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In all of my relationships (with friends, family, and my partner), we have worked for several years to get everyone to understand my struggle with communication. Now they know that if they see me posturing in an uncomfortable manner, or showing a displeased or lost expression, they will try to take the time to ask me, "What did you hear? How did you perceive what I said?" It does not always work as planned, but at least we all know what page we might be leaving the discussion on.

Trusting Others

Trust is fragile enough without the added complexity of PTSD. Like many other PTSD sufferers I have met, I want to have control over all situations. I have been working for two years to just try to let go and give some credence to trust. In my own experiences, trust is a huge thing, and I do not give it out very easily. But day by day, I am getting better at giving up some control to others.

What you need to understand is that the lack of trust is usually not personal; it's more of a defense mechanism for many PTSD sufferers and certainly for myself. By putting my trust in others, I am opening myself to disappointment and hurt—and I will turn that hurt inward, isolate myself from others, and punish myself.

We Do Everything We Can to Stay in Our Comfort Zone

Some of us tend to live in our own little bubbles. We only surround ourselves with people who we know will allow us to live in our comfort zones and not judge us. New situations and places put us in a "defensive mode," as I call it. We will be uncomfortable and have our guards up. We will look for ways to tactfully remove ourselves and find a place where we feel we have more control. This can be as simple as stepping outside, retreating to a corner of the room, or backing ourselves to the nearest wall.

It’s not to say that no one with PTSD is pleasant to be around or that we won't talk to people around us. It just means that our conversations may be cut short—to the point where it may even come off as rude—especially with those we are not familiar with. Basically, we tend to look for an escape in most social situations unless something necessitates us being there. Outside of our "safety capsule," we are not willing to give more than the bare minimum.

Loss of Time (And I Don't Mean Constantly Being Late)

Losing time is a constant worry in my life. The other day, I was asked if consistently being late to work qualifies as losing time. No. This isn't the loss of time I am referring to. What I am referring to are the lapses in time—when you can remember what happened during a period of time—due to episodes of panic.

I have lost hours and even days—sometimes consecutively over the span of several days. I've found it to be both scary and problematic for me. I have come home from an appointment, taken a nap, and experienced a nightmare that triggered an episode spanning several days. I have literally woken up to a sink totally full of dishes with no memory of ever eating or preparing food.

This is especially problematic when living with other people, particularly a significant other. Forgetting an argument or an arrangement you had can definitely lead to misunderstanding. They may think that you are dodging responsibility and using "loss of time" as an excuse. In the worst-case scenario, the other person may even try to take advantage of this and try to guilt you into doing things for them.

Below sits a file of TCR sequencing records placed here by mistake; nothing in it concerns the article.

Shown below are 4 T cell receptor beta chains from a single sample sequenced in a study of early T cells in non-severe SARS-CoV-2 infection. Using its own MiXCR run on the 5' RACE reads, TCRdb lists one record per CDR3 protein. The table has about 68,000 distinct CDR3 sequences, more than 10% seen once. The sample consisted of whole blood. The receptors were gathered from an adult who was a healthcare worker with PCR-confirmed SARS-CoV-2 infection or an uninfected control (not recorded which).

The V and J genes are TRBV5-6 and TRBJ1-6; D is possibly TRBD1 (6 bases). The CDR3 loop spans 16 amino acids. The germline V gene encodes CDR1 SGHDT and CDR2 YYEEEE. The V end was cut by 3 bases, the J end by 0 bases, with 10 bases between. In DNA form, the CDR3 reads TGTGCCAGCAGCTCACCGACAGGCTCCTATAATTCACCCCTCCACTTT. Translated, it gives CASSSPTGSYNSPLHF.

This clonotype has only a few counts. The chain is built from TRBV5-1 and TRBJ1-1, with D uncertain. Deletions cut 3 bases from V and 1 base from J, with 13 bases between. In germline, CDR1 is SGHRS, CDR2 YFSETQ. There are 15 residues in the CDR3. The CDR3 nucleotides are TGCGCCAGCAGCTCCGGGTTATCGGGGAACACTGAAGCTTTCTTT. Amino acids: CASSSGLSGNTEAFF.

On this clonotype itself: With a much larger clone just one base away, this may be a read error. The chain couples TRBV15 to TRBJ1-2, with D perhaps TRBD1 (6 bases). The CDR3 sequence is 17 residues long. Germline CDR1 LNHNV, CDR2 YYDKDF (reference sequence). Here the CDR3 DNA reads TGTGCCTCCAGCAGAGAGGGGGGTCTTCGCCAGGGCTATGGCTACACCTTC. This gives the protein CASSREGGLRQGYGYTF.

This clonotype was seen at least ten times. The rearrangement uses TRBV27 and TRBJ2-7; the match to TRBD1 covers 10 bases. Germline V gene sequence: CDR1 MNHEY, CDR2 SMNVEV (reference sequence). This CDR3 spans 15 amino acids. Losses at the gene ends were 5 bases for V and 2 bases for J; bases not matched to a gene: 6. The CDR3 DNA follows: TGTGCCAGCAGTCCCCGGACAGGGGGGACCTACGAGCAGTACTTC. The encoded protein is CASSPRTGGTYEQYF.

Understand that during these episodes, PTSD sufferers are not themselves, and they likely won't remember what occurred during the episode.

Food for Thought

Not all PTSD sufferers experience these struggles. In fact, there are many who live through a trauma and never display any of these symptoms. But the point I want to make is that many of us struggle with communication and trust, and we often struggle in silence, keeping everything to ourselves. And yes, we just have to put up with coming across as a jerk because we don't feel comfortable with letting our guard down and opening ourselves up to others.

Understand that this is due to traumas we've suffered in the past and the fear that it will happen again; that if we begin to trust someone, they may betray our trust and hurt us.

Please give grace to yourself and others who may be suffering from PTSD and experiencing these struggles. I am sure it is not their intention to hurt anyone, but if they do cross the line, it is okay to explain to them what they did wrong. Be good to yourselves.

Great Resources to Better Understand What Life With PTSD Is Like

When Someone You Love Suffers From Posttraumatic Stress by Claudia Zayfert, Ph.D and Jason C. DeViva, Ph.D.

I enjoyed reading this book and found it to be a great way to share the experiences and struggles of a PTSD/CPTSD sufferer. Whenever I get a new housemate, I always encourage them to take this book from the shelf of my library and read it. I have found that it helps give them more insight into what I struggle with, which helps them better understand and relate to me. The authors explain PTSD triggers better than I can in this article.

Fight Not Flight: The Key to Stopping Anxiety by Boyd Brent

This is a great tool to help someone work through anxiety and prevent it from causing problems in the future. I often reach for it when I am experiencing anxiety to help me stay grounded and get a better grasp of reality.

This content is accurate and true to the best of the author’s knowledge and does not substitute for diagnosis, prognosis, treatment, prescription, and/or dietary advice from a licensed health professional. Drugs, supplements, and natural remedies may have dangerous side effects. If pregnant or nursing, consult with a qualified provider on an individual basis. Seek immediate help if you are experiencing a medical emergency.

© 2019 Gary